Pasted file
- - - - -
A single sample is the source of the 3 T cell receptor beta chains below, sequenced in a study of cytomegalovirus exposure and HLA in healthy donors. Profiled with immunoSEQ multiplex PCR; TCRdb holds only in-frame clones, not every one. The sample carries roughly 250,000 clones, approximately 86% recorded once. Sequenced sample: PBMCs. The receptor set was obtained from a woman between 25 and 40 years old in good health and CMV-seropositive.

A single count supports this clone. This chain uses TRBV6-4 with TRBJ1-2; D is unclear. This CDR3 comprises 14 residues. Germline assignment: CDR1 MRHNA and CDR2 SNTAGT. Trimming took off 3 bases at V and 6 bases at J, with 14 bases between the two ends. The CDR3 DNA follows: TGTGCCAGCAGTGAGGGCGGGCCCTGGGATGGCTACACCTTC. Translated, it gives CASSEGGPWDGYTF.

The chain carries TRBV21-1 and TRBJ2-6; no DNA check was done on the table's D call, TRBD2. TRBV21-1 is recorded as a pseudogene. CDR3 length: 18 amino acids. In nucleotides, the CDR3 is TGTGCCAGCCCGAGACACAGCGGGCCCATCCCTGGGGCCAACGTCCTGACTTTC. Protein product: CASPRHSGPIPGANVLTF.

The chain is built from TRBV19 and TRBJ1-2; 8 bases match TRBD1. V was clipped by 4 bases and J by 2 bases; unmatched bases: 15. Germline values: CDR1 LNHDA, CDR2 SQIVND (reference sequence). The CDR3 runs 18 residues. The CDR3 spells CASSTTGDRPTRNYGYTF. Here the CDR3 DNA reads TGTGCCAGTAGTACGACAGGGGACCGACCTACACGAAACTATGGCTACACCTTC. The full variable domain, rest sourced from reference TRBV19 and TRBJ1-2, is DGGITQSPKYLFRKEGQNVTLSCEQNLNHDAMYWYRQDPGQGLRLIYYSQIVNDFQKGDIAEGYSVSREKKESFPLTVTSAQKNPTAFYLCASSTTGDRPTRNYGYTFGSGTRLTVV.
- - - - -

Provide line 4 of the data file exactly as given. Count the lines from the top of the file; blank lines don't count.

The chain is built from TRBV19 and TRBJ1-2; 8 bases match TRBD1. V was clipped by 4 bases and J by 2 bases; unmatched bases: 15. Germline values: CDR1 LNHDA, CDR2 SQIVND (reference sequence). The CDR3 runs 18 residues. The CDR3 spells CASSTTGDRPTRNYGYTF. Here the CDR3 DNA reads TGTGCCAGTAGTACGACAGGGGACCGACCTACACGAAACTATGGCTACACCTTC. The full variable domain, rest sourced from reference TRBV19 and TRBJ1-2, is DGGITQSPKYLFRKEGQNVTLSCEQNLNHDAMYWYRQDPGQGLRLIYYSQIVNDFQKGDIAEGYSVSREKKESFPLTVTSAQKNPTAFYLCASSTTGDRPTRNYGYTFGSGTRLTVV.